The trail from the Big and Little Moose Ponds trailhead leads downhill about 0.4 miles to an intersection with a short spur to two pond-side campsites. Another 0.3 miles leads to an intersection with the loop. Head east to skirt Little Moose Pond's northern shore. It is approximately 0.9 miles to a junction where one can continue east 2.5 miles to the trailhead at the former Greenwood Motel (now Moose Mountain Inn - ME Route 15). If staying on the loop, avoid the aforementioned 2.5 mile segment and instead turn southward and hike roughly 0.8 miles along the ridgeline of Little Moose Mountain. Look for a short spur trail to a scenic overlook perched atop Little and Big Moose Mountains. Near this overlook spur, look for a trail junction where the Notch Trail joins. Do not take the Notch Trail unless you want to hike 2.75 miles one-way to the Notch Trail trailhead. Bear northward passing along the eastern shore of Big Moose Pond until reaching the initial point where the loop began.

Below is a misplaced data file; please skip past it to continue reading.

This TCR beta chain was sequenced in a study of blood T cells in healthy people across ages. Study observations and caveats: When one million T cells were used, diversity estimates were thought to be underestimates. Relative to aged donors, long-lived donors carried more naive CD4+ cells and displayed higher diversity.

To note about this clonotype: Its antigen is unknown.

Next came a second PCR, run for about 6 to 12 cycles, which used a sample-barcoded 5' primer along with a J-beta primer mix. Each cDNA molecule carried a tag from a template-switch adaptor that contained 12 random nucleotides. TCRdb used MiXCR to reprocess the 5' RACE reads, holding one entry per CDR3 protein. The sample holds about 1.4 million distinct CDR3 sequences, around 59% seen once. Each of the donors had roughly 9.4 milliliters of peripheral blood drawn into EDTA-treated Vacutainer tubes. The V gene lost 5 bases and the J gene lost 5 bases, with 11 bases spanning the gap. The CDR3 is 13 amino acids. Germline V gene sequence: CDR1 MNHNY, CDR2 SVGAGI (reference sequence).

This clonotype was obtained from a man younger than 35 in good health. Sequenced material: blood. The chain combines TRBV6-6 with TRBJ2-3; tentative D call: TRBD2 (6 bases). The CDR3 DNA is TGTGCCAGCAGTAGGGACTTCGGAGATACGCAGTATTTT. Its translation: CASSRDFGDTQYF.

The loop is well-suited for most hikers and provides a mix of hardwood tree species around the ponds and stands of spruce and fir at points along the ridge. Expect trail conditions typical of primitive hiking trails (roots, rocks, etc.). There are two campsites at Big Moose and three campsites at Little Moose Pond; all are found on the north shores of the ponds and are within 0.5 to 1.5 miles from the trailhead.